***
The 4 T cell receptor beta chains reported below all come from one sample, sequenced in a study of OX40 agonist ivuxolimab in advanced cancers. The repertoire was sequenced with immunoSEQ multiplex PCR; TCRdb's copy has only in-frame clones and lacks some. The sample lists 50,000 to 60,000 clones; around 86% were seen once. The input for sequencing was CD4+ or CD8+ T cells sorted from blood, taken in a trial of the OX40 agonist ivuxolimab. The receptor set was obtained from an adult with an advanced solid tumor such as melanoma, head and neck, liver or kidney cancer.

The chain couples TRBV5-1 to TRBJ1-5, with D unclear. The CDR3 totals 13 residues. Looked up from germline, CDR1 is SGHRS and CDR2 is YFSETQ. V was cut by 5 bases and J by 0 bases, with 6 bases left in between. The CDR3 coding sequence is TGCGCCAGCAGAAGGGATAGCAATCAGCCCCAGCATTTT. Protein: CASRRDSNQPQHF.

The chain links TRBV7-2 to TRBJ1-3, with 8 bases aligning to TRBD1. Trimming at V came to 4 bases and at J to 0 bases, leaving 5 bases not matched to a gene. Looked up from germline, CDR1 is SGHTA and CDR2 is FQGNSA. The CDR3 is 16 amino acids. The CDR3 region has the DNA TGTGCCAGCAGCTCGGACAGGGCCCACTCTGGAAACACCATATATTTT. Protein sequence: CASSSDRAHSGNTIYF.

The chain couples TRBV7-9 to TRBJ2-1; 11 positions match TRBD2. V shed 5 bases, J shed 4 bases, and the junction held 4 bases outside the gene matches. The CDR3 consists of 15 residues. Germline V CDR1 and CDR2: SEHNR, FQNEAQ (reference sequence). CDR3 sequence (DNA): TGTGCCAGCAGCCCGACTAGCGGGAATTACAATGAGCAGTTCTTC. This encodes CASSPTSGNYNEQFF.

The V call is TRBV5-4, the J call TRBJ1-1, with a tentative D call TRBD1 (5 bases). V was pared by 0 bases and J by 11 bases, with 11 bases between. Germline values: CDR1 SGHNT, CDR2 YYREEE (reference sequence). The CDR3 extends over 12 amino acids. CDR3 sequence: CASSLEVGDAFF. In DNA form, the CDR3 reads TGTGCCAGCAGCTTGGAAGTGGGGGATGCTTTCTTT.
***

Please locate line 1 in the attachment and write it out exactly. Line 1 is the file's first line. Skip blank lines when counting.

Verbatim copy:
The 4 T cell receptor beta chains reported below all come from one sample, sequenced in a study of OX40 agonist ivuxolimab in advanced cancers. The repertoire was sequenced with immunoSEQ multiplex PCR; TCRdb's copy has only in-frame clones and lacks some. The sample lists 50,000 to 60,000 clones; around 86% were seen once. The input for sequencing was CD4+ or CD8+ T cells sorted from blood, taken in a trial of the OX40 agonist ivuxolimab. The receptor set was obtained from an adult with an advanced solid tumor such as melanoma, head and neck, liver or kidney cancer.